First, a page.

Gopen’s Reader Expectation Approach to the English Language (Paperback)

$11.04

For as long as writing has been taught, the subject has always been approached from the perspective of polite society. The central questions were all writer-based: What can, must, ought the writer to do? What cannot, must not, ought not the writer to do? Mistakes were corrected; awkwardness was chastised; bloat was deflated. We were urged to avoid (the passive) and contain (the number of words in a sentence). But far less often were we told how to go about building a sentence, and almost never were we told why all this advice was supposed to work. The whole perspective was wrong: Instead of looking at the writer, we should have been looking at the far more important person where writing is concerned—the reader.

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Description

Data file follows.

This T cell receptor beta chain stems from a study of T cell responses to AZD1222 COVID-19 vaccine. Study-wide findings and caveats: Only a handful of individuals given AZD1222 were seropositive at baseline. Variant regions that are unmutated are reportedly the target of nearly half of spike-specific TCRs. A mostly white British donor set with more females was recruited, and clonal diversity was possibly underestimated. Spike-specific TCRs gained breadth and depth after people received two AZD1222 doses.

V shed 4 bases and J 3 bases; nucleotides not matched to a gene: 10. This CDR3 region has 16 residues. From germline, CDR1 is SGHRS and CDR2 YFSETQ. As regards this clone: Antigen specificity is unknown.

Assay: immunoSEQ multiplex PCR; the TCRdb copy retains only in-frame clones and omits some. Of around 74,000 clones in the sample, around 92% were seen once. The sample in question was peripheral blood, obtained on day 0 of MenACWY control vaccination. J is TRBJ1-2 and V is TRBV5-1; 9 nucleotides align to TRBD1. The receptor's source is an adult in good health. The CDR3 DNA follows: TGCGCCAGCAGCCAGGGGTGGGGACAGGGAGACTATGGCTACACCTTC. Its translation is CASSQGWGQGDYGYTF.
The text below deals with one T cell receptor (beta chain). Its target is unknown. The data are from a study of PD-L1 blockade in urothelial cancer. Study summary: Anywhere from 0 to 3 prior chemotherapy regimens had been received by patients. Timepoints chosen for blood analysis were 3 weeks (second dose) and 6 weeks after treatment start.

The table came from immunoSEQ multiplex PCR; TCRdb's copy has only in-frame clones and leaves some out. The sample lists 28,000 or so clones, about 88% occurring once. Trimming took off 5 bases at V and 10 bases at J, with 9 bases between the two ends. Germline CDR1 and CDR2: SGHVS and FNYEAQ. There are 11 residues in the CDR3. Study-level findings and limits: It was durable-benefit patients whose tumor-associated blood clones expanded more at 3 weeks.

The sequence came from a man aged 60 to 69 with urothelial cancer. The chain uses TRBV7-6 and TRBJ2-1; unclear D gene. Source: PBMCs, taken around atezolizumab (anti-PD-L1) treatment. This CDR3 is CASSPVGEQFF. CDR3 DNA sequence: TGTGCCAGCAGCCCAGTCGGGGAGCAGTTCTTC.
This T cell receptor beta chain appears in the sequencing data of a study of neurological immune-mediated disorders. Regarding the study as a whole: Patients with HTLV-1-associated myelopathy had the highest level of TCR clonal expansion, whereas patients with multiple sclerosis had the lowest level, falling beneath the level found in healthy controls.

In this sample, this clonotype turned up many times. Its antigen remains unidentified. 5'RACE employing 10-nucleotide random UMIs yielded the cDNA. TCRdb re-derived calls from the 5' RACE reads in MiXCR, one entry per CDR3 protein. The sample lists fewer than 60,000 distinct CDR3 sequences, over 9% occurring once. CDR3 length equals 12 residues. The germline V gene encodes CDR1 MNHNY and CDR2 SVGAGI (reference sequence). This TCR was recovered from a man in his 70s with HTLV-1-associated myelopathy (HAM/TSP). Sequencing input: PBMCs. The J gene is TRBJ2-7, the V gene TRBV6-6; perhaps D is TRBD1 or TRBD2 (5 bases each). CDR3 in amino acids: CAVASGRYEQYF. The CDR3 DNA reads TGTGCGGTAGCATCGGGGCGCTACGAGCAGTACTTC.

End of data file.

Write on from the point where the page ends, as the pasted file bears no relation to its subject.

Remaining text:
For as long as writing has been taught, the subject has always been approached from the perspective of polite society. The central questions were all writer-based: What can, must, ought the writer to do? What cannot, must not, ought not the writer to do? Mistakes were corrected; awkwardness was chastised; bloat was deflated. We were urged to avoid (the passive) and contain (the number of words in a sentence). But far less often were we told how to go about building a sentence, and almost never were we told why all this advice was supposed to work. The whole perspective was wrong: Instead of looking at the writer, we should have been looking at the far more important person where writing is concerned—the reader.